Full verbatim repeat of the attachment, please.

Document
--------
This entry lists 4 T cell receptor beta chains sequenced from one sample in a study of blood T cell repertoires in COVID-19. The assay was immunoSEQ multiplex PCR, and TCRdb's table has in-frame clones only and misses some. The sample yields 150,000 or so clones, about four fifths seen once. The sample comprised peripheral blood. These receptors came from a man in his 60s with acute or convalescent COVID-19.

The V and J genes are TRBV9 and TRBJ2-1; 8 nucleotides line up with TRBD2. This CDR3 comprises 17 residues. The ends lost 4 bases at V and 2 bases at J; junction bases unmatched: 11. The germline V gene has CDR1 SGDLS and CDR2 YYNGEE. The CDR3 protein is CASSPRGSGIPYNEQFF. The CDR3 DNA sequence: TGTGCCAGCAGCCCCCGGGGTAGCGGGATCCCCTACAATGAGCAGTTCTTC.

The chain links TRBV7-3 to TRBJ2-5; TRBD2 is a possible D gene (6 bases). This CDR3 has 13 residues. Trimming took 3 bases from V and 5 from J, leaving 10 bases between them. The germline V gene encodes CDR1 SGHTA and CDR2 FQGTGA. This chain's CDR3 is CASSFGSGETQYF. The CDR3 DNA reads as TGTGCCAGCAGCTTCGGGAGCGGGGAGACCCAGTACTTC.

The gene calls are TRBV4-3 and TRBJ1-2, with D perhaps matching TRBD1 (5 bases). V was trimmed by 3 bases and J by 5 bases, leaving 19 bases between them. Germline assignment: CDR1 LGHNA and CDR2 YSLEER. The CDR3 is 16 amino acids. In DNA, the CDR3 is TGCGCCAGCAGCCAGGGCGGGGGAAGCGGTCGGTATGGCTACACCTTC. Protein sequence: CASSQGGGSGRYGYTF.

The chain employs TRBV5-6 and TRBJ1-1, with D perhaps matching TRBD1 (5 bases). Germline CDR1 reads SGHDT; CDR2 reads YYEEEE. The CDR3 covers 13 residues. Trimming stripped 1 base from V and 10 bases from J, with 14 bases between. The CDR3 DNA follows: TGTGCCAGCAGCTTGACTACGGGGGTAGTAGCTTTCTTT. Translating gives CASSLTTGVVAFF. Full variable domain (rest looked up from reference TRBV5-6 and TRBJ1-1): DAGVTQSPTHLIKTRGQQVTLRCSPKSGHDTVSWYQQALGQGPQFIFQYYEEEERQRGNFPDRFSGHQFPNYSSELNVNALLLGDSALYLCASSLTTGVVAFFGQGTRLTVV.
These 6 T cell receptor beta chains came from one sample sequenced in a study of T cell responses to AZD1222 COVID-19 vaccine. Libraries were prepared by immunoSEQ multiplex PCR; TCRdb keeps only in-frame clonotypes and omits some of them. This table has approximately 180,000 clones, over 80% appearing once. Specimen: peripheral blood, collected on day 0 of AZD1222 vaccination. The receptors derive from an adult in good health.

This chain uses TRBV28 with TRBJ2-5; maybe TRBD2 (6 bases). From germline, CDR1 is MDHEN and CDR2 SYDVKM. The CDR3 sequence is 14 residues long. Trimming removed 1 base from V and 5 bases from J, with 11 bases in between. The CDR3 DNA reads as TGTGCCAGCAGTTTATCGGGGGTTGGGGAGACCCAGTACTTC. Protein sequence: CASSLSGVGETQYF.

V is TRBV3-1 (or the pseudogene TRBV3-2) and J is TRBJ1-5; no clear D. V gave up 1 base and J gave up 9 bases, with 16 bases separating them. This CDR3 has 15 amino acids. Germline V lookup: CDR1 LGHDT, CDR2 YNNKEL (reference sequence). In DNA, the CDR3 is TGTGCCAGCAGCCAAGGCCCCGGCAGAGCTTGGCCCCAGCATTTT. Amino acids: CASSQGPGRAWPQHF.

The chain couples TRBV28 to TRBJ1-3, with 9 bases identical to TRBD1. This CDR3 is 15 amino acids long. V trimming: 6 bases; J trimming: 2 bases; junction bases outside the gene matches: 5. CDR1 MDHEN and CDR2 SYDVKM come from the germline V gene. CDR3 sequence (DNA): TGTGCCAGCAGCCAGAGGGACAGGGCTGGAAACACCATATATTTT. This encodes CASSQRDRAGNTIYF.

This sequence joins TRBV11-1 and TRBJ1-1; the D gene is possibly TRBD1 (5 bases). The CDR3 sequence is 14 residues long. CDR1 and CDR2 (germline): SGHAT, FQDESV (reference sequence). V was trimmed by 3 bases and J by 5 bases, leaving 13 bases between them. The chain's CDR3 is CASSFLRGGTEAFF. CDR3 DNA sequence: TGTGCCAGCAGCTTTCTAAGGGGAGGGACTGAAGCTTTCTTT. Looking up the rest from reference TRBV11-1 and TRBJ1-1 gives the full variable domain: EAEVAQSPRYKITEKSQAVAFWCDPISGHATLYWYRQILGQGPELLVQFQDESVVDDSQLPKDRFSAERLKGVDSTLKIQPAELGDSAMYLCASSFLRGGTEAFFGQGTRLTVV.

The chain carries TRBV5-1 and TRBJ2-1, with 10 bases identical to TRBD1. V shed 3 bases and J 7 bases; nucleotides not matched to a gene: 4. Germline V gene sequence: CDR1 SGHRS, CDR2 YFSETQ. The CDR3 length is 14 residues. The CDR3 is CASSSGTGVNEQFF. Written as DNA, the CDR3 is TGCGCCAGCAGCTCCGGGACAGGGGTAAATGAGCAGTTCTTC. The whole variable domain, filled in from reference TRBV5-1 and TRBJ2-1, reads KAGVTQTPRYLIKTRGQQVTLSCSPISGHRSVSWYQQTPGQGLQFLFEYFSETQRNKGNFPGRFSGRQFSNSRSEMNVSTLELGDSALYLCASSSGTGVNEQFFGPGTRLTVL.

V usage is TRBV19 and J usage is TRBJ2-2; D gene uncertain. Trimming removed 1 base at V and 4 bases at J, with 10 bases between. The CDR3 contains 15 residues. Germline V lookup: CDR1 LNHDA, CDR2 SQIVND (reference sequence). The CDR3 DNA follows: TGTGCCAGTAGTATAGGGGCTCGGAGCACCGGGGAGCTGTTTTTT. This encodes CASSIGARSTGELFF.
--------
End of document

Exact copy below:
This entry lists 4 T cell receptor beta chains sequenced from one sample in a study of blood T cell repertoires in COVID-19. The assay was immunoSEQ multiplex PCR, and TCRdb's table has in-frame clones only and misses some. The sample yields 150,000 or so clones, about four fifths seen once. The sample comprised peripheral blood. These receptors came from a man in his 60s with acute or convalescent COVID-19.

The V and J genes are TRBV9 and TRBJ2-1; 8 nucleotides line up with TRBD2. This CDR3 comprises 17 residues. The ends lost 4 bases at V and 2 bases at J; junction bases unmatched: 11. The germline V gene has CDR1 SGDLS and CDR2 YYNGEE. The CDR3 protein is CASSPRGSGIPYNEQFF. The CDR3 DNA sequence: TGTGCCAGCAGCCCCCGGGGTAGCGGGATCCCCTACAATGAGCAGTTCTTC.

The chain links TRBV7-3 to TRBJ2-5; TRBD2 is a possible D gene (6 bases). This CDR3 has 13 residues. Trimming took 3 bases from V and 5 from J, leaving 10 bases between them. The germline V gene encodes CDR1 SGHTA and CDR2 FQGTGA. This chain's CDR3 is CASSFGSGETQYF. The CDR3 DNA reads as TGTGCCAGCAGCTTCGGGAGCGGGGAGACCCAGTACTTC.

The gene calls are TRBV4-3 and TRBJ1-2, with D perhaps matching TRBD1 (5 bases). V was trimmed by 3 bases and J by 5 bases, leaving 19 bases between them. Germline assignment: CDR1 LGHNA and CDR2 YSLEER. The CDR3 is 16 amino acids. In DNA, the CDR3 is TGCGCCAGCAGCCAGGGCGGGGGAAGCGGTCGGTATGGCTACACCTTC. Protein sequence: CASSQGGGSGRYGYTF.

The chain employs TRBV5-6 and TRBJ1-1, with D perhaps matching TRBD1 (5 bases). Germline CDR1 reads SGHDT; CDR2 reads YYEEEE. The CDR3 covers 13 residues. Trimming stripped 1 base from V and 10 bases from J, with 14 bases between. The CDR3 DNA follows: TGTGCCAGCAGCTTGACTACGGGGGTAGTAGCTTTCTTT. Translating gives CASSLTTGVVAFF. Full variable domain (rest looked up from reference TRBV5-6 and TRBJ1-1): DAGVTQSPTHLIKTRGQQVTLRCSPKSGHDTVSWYQQALGQGPQFIFQYYEEEERQRGNFPDRFSGHQFPNYSSELNVNALLLGDSALYLCASSLTTGVVAFFGQGTRLTVV.
These 6 T cell receptor beta chains came from one sample sequenced in a study of T cell responses to AZD1222 COVID-19 vaccine. Libraries were prepared by immunoSEQ multiplex PCR; TCRdb keeps only in-frame clonotypes and omits some of them. This table has approximately 180,000 clones, over 80% appearing once. Specimen: peripheral blood, collected on day 0 of AZD1222 vaccination. The receptors derive from an adult in good health.

This chain uses TRBV28 with TRBJ2-5; maybe TRBD2 (6 bases). From germline, CDR1 is MDHEN and CDR2 SYDVKM. The CDR3 sequence is 14 residues long. Trimming removed 1 base from V and 5 bases from J, with 11 bases in between. The CDR3 DNA reads as TGTGCCAGCAGTTTATCGGGGGTTGGGGAGACCCAGTACTTC. Protein sequence: CASSLSGVGETQYF.

V is TRBV3-1 (or the pseudogene TRBV3-2) and J is TRBJ1-5; no clear D. V gave up 1 base and J gave up 9 bases, with 16 bases separating them. This CDR3 has 15 amino acids. Germline V lookup: CDR1 LGHDT, CDR2 YNNKEL (reference sequence). In DNA, the CDR3 is TGTGCCAGCAGCCAAGGCCCCGGCAGAGCTTGGCCCCAGCATTTT. Amino acids: CASSQGPGRAWPQHF.

The chain couples TRBV28 to TRBJ1-3, with 9 bases identical to TRBD1. This CDR3 is 15 amino acids long. V trimming: 6 bases; J trimming: 2 bases; junction bases outside the gene matches: 5. CDR1 MDHEN and CDR2 SYDVKM come from the germline V gene. CDR3 sequence (DNA): TGTGCCAGCAGCCAGAGGGACAGGGCTGGAAACACCATATATTTT. This encodes CASSQRDRAGNTIYF.

This sequence joins TRBV11-1 and TRBJ1-1; the D gene is possibly TRBD1 (5 bases). The CDR3 sequence is 14 residues long. CDR1 and CDR2 (germline): SGHAT, FQDESV (reference sequence). V was trimmed by 3 bases and J by 5 bases, leaving 13 bases between them. The chain's CDR3 is CASSFLRGGTEAFF. CDR3 DNA sequence: TGTGCCAGCAGCTTTCTAAGGGGAGGGACTGAAGCTTTCTTT. Looking up the rest from reference TRBV11-1 and TRBJ1-1 gives the full variable domain: EAEVAQSPRYKITEKSQAVAFWCDPISGHATLYWYRQILGQGPELLVQFQDESVVDDSQLPKDRFSAERLKGVDSTLKIQPAELGDSAMYLCASSFLRGGTEAFFGQGTRLTVV.

The chain carries TRBV5-1 and TRBJ2-1, with 10 bases identical to TRBD1. V shed 3 bases and J 7 bases; nucleotides not matched to a gene: 4. Germline V gene sequence: CDR1 SGHRS, CDR2 YFSETQ. The CDR3 length is 14 residues. The CDR3 is CASSSGTGVNEQFF. Written as DNA, the CDR3 is TGCGCCAGCAGCTCCGGGACAGGGGTAAATGAGCAGTTCTTC. The whole variable domain, filled in from reference TRBV5-1 and TRBJ2-1, reads KAGVTQTPRYLIKTRGQQVTLSCSPISGHRSVSWYQQTPGQGLQFLFEYFSETQRNKGNFPGRFSGRQFSNSRSEMNVSTLELGDSALYLCASSSGTGVNEQFFGPGTRLTVL.

V usage is TRBV19 and J usage is TRBJ2-2; D gene uncertain. Trimming removed 1 base at V and 4 bases at J, with 10 bases between. The CDR3 contains 15 residues. Germline V lookup: CDR1 LNHDA, CDR2 SQIVND (reference sequence). The CDR3 DNA follows: TGTGCCAGTAGTATAGGGGCTCGGAGCACCGGGGAGCTGTTTTTT. This encodes CASSIGARSTGELFF.